Their voices fill the room, irritate others and create a less professional atmosphere. Everyone looks to you, as their boss, to bring down the noise.
It’s tricky. On the one hand, you want to make loud talkers aware of their inappropriate volume. Yet if you make them feel too self-conscious, they may resent your criticism or retreat into a shell.
Here’s how to do it:
Seek solutions—together. Level with the individual about the problem. Don’t assume it’s off-limits to say, “Don, I’d like to talk with you about how loudly you speak.”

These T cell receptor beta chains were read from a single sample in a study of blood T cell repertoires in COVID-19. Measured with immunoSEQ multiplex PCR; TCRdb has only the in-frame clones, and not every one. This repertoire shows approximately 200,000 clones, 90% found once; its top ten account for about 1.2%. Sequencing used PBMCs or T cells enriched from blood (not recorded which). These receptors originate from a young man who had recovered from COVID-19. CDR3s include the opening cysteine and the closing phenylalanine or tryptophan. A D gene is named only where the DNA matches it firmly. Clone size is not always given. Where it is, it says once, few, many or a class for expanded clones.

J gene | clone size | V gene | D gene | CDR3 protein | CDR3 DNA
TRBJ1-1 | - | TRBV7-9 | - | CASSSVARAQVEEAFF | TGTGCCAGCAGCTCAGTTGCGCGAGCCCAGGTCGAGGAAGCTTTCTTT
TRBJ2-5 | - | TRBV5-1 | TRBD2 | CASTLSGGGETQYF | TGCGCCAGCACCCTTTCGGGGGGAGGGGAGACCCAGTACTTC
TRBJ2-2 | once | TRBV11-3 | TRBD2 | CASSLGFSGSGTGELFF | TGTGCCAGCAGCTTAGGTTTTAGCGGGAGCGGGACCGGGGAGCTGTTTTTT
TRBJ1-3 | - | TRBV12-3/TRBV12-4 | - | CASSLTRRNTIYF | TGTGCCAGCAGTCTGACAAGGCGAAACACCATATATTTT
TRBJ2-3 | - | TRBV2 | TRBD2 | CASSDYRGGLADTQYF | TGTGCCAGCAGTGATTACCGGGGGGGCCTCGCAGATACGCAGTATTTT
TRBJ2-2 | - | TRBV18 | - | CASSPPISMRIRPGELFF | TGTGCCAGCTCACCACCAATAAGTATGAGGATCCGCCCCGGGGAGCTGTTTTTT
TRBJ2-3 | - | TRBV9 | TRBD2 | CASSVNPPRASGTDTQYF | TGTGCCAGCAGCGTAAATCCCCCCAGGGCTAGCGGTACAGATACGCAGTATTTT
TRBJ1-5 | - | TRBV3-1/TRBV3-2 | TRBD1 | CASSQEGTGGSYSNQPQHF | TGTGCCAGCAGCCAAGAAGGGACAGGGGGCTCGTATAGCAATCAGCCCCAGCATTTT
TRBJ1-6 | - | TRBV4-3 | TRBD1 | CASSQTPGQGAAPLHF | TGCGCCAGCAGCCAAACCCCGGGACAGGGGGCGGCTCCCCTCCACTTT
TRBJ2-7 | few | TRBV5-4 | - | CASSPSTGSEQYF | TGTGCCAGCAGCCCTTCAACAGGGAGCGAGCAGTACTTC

Through a friendly chat, you may learn that the employee is hearing-impaired or has struggled for years to pipe down. Then you can explore solutions in a supportive manner.
Let them judge for themselves. Tape-record a meeting so that loud talkers can hear how they drown out others. Don’t begin by saying, “Listen to how loud you are.” Instead, say, “I’d like you to listen and give me your thoughts.” Once they realize the extent of the problem, they may take steps to solve it.
Quarantine them. If loud employees seem hopelessly wedded to their booming voices, contain them in their own work space. Give them a well-insulated office or distant cubicle.